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Ecuador Oil: Reduced Investments

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Private foreign investment in Ecuador's oil sector is likely to fall as a result of new laws for the sector, experts say.

BY LATIN AMERICA ADVISOR
Inter-American Dialogue 

Ecuador enacted a law on July 26 aimed at increasing state control over the oil sector that would permit the government to end the contracts of non-complying companies. Foreign firms invested in the sector have 120 days to accept the government's terms, which involve giving up profit-sharing deals to become service providers in exchange for a flat fee. Will the companies accept the terms? What alternatives do foreign companies invested in Ecuador have? How might legal cases play out in arbitration? What are the broader and longer-term implications for Ecuador that will result from the new hydrocarbon law?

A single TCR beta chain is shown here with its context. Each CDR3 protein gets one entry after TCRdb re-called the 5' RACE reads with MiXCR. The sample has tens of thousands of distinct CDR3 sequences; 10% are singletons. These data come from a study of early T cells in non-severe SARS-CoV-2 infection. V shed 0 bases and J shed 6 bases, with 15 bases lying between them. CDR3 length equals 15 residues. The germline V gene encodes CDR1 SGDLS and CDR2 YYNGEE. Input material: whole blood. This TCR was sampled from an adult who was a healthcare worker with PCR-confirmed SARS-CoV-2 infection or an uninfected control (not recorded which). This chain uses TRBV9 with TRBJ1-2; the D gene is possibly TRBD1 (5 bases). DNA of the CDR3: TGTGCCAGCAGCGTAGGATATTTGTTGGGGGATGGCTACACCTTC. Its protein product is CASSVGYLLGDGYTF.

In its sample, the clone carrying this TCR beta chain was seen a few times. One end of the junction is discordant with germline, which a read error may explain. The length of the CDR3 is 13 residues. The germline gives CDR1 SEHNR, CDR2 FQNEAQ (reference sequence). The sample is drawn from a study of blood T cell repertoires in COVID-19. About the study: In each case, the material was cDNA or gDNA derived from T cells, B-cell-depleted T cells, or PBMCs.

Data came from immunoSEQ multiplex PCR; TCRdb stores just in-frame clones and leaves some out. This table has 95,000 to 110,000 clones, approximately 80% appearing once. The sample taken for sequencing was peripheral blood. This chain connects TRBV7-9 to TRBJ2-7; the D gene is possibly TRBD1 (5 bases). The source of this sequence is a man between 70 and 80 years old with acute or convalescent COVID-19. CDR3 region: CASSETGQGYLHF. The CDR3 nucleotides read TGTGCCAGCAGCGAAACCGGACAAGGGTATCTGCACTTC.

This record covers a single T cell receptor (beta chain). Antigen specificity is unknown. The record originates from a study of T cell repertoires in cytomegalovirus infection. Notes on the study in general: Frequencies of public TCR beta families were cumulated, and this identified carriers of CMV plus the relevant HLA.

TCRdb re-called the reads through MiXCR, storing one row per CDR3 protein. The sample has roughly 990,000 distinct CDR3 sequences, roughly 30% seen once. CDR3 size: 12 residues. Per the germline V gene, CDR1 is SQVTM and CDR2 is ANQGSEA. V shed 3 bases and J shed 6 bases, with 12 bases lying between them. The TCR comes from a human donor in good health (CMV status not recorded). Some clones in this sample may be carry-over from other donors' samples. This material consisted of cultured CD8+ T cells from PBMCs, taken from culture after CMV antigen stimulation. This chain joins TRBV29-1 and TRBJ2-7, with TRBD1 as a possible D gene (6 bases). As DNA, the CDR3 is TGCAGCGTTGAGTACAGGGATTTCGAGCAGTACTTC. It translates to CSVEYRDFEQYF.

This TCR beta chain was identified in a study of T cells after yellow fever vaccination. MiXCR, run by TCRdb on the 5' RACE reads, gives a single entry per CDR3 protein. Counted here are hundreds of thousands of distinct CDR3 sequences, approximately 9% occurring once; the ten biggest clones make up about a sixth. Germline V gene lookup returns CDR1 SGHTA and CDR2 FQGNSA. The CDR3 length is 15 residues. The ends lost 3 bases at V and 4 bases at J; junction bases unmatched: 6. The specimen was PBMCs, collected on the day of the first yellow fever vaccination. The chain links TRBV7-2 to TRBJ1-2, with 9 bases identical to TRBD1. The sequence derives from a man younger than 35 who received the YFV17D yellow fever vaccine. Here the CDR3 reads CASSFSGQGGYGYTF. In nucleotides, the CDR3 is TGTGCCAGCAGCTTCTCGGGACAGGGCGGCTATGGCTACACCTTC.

Héctor A. Paz y Miño, president of Tecnie Oil & Energy in Quito and president of the energy committee at AmCham Ecuador: The government's average take on net oil income in Ecuador has increased from about 60 percent to 70 percent or higher with the passing of Law 42 in April of 2006 and close to 80 percent as a result of contract renegotiations imposed by the Correa administration after October 2007. The latest reforms to the Hydrocarbons Law passed in July are officially predicated on reclaiming national sovereignty over the country's nonrenewable oil resources. It now mandates existing oil participation contracts to be converted to service-type contracts, whereby 100 percent of the crude produced in a given area shall remain state property. In exchange, the contractor is to receive a negotiated inflation-adjusted service fee for its exploration and/or production services. The fee is supposed to reimburse operational and investment amortization expenses plus a 'reasonable margin.' The investment risk, however, remains 100 percent with the contractor, without the benefit of oil price upsides. Whether the companies will accept this new contract will depend largely on their risk perception and on each individual contract's economics regarding unamortized investment, time remaining to the contract expiration date, company booking of oil reserves and geopolitical perspectives. In order of priority, it would seem reasonable to expect the companies to first try negotiating a reasonable fee; should that fail, they may return the area in exchange for a compensation payment provided for in the law; or eventually, take the international arbitration route. The reforms seem more aligned to a case of diminishing returns; they respond to political rhetoric rather than promoting urgently needed new risk investment to curb the country's rapidly declining oil production base.